How the Nativity scene, a Christmas staple, has evolved.

Previously published Slate articles made new.
Dec. 23 2009 10:09 AM

Crèche Course

How the Nativity scene, a Christmas staple, has evolved.

Public displays of the Nativity scene, unlike Jewish menorahs or Christmas trees, always seem to ruffle a few feathers. In fact, they're banned at New York schools, though activists regularly seek to challenge (so far unsuccessfully) the ruling on the basis of discrimination. Liesl Schillinger, in a 2007 slide-show essay reprinted below, tracks the evolution of what she calls a "3-D representation of the holiest of holy moments."

Click here to launch a slide show.

Round about Halloween this year, New York's Catholic League sent a letter to the local Department of Education, protesting the ban of Christian Nativity scenes in area schools—where Jewish menorahs and Muslim emblems of Ramadan are permitted. Is this a clear case of discrimination against the majority and favoritism of the minority? Christmas envy? Or is something else going on? In the words of of Andrew Lloyd Webber's Jesus Christ, Superstar (set around a different Christian holiday), "What's the buzz? Tell me what's a-happening?!"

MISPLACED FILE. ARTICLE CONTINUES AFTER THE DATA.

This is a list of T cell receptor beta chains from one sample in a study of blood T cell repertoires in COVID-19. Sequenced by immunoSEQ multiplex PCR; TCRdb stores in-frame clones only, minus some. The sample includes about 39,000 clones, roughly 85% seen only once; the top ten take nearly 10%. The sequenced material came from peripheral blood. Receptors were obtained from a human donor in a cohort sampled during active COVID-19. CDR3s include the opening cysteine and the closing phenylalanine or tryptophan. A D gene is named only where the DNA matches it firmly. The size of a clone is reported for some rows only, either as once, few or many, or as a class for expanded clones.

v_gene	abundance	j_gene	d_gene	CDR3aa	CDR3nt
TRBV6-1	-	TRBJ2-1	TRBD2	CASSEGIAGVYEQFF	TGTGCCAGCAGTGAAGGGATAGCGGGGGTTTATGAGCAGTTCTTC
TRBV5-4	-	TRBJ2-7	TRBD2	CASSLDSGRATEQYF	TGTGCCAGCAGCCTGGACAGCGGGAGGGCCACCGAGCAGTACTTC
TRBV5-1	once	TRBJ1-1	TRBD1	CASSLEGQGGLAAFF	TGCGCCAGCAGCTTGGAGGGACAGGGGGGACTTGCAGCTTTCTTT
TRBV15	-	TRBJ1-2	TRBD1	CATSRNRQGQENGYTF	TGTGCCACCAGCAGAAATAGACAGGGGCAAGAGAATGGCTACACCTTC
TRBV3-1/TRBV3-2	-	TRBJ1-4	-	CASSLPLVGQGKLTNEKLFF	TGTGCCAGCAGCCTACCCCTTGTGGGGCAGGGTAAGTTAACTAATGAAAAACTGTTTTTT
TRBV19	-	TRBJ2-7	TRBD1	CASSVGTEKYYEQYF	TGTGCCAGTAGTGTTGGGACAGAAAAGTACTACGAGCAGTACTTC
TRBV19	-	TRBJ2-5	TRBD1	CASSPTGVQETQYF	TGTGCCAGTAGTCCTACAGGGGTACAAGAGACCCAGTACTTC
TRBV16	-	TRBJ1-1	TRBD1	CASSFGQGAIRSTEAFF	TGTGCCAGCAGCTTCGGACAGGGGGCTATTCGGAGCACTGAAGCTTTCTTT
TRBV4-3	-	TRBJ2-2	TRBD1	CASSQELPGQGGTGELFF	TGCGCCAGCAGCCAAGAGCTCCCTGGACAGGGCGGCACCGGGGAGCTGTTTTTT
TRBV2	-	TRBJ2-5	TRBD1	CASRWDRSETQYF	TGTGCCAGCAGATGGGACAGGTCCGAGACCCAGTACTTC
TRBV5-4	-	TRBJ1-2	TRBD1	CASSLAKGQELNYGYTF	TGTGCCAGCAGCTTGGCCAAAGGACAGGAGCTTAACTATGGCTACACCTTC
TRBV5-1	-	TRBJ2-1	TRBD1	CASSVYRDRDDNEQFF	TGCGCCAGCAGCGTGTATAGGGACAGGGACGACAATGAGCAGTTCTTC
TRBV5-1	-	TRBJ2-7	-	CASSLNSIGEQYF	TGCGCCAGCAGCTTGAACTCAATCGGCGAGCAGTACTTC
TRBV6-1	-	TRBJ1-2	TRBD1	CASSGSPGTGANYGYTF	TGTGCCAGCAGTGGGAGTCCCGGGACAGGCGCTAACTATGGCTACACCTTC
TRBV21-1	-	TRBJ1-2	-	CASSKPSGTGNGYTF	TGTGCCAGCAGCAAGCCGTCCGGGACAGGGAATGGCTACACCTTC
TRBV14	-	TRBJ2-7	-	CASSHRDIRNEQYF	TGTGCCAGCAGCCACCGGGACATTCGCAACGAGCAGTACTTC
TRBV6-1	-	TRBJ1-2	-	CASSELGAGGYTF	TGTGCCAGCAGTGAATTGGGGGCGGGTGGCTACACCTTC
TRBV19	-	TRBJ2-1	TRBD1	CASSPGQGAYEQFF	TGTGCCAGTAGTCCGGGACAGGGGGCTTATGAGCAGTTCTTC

Read the Crèche Course slide-show essay about the Christmas crèche.

Liesl Schillinger is a New York-based arts writer.

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